Bank Swallow

August 9th, 2019: A morning trip to Stanley Park’s Lost Lagoon

With passerines seeming quite active lately and a relatively cool morning for the first time in a little while, I thought I’d bike down to Stanley Park’s Lost Lagoon to have a look around. The Lost Lagoon is “lost” insofar as it used to be open to the ocean, but was cut off from Coal Harbour in 1916 with the construction of the causeway. It was first called “Lost Lagoon” in a poem by Pauline Johnson.

It’s a pretty quick 8km bike ride for me to get there. And I find it a very calming place, where I can easily ignore the pedestrian and bike traffic. I wasn’t sure what I’d find and was very pleased to turn up 35 species on a leisurely walk around the lagoon (eBird list).

An itchy Great Blue Heron at Stanley Park’s Lost Lagoon

The highlights were definitely the passerines, and warblers in particular. The place was really hopping with some pretty good numbers compared to my previous trips there. Highlights were several flocks of Bushtit, Purple Finch, Common Yellowthroat, Yellow Warbler (12), Warbling Vireo (7), Red-eyed Vireo, Yellow-rumped Warbler, Black-throated Gray Warbler (5), Townsend’s Warbler, Wilson’s Warbler (4), Western Tanager, and even an Eastern Kingbird!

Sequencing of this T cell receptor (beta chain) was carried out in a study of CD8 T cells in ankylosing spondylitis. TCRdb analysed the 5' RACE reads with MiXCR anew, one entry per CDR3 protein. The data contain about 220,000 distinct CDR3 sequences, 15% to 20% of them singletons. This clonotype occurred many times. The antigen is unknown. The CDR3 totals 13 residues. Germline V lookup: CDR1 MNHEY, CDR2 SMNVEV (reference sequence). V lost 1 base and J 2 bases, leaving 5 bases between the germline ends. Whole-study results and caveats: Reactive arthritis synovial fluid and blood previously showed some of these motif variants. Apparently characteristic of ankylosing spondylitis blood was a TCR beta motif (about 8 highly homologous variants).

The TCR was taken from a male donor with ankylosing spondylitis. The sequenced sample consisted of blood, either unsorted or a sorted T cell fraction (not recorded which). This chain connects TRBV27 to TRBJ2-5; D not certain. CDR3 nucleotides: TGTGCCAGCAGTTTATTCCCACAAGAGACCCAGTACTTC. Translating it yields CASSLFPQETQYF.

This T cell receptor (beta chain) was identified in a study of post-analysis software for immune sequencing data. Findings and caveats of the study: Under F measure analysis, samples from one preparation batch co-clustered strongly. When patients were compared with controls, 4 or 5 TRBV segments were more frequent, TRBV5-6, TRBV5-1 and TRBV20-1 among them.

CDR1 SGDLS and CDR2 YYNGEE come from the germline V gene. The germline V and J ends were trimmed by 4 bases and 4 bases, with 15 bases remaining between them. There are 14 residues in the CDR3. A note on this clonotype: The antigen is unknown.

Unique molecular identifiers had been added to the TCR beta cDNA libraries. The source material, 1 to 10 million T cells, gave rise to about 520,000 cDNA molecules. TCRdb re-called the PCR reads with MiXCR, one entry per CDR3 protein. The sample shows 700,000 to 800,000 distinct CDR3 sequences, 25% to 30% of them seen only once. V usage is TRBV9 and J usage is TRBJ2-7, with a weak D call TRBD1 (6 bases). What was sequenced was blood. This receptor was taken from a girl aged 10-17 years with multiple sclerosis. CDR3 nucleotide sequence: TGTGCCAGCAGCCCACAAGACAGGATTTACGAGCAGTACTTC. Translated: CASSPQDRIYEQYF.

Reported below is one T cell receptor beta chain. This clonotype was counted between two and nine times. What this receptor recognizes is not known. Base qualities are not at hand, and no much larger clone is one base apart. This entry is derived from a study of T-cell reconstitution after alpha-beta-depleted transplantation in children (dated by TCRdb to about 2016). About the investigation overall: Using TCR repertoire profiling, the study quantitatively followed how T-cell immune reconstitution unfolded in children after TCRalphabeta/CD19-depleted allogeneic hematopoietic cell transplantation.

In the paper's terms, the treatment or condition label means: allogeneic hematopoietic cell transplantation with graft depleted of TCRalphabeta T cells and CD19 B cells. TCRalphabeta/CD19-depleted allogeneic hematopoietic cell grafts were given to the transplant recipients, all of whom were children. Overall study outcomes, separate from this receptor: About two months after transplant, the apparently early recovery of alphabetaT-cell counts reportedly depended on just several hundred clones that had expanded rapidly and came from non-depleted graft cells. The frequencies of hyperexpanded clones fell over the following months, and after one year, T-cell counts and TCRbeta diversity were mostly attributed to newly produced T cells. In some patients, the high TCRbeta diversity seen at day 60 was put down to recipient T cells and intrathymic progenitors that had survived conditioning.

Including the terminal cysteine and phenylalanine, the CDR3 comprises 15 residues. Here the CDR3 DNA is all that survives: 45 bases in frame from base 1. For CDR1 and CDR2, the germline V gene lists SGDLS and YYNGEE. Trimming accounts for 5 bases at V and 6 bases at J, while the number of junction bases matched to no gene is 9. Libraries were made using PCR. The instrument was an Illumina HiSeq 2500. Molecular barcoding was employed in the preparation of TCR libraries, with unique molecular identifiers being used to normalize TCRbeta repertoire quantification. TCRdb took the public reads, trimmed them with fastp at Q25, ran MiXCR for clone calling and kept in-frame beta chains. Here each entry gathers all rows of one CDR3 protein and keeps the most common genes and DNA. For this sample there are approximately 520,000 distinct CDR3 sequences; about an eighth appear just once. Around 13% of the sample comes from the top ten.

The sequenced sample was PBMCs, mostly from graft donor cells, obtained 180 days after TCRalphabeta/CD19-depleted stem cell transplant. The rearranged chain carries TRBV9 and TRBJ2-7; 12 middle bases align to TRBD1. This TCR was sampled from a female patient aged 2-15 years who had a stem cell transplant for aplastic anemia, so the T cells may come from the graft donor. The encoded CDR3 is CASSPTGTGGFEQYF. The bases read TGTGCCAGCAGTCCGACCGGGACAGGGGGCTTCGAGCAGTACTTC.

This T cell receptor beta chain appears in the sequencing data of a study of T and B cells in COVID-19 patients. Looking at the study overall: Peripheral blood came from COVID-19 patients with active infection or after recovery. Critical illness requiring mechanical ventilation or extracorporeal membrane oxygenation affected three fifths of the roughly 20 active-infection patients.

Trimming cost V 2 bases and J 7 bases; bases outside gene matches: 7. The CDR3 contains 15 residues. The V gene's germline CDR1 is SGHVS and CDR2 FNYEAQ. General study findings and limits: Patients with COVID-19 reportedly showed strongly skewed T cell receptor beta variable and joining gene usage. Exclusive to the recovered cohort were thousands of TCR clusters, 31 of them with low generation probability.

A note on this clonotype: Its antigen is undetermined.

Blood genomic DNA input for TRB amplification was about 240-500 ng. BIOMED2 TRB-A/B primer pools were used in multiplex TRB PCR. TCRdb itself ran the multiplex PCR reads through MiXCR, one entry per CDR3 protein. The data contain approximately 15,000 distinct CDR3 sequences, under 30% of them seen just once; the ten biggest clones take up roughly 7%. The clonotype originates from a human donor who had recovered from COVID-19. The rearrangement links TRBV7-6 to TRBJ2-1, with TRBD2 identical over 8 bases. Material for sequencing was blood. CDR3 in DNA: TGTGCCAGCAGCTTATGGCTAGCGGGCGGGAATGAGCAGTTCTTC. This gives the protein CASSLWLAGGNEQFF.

Common Yellowthroat (male)
Common Yellowthroat (male)

There were also around 100 swallows feeding over the lagoon. At least 90 of them were Barn Swallows, but I did managed to find a Cliff Swallow and Bank Swallow.

A Cliff Swallow feeds above the water
A Cliff Swallow feeds above the water

The Bank Swallow is the least common (without being rare) in the Vancouver area. If you catch the right week during spring migration, they’re easy to find. But during the rest of the year it’s hit or miss. Their more compact shape and sandy brown tones make them relatively easy to pick out even at distance. But the rich brown necklace can be very tough to see in flight. These birds are having a rough go in North America, where they’ve declined around 89% since 1970. (Though it must be said that many swallow species are suffering steep declines.) Knowing this made it particularly nice to see them happily feeding over the lagoon.

A female Pileated Woodpecker foraging at Lost Lagoon

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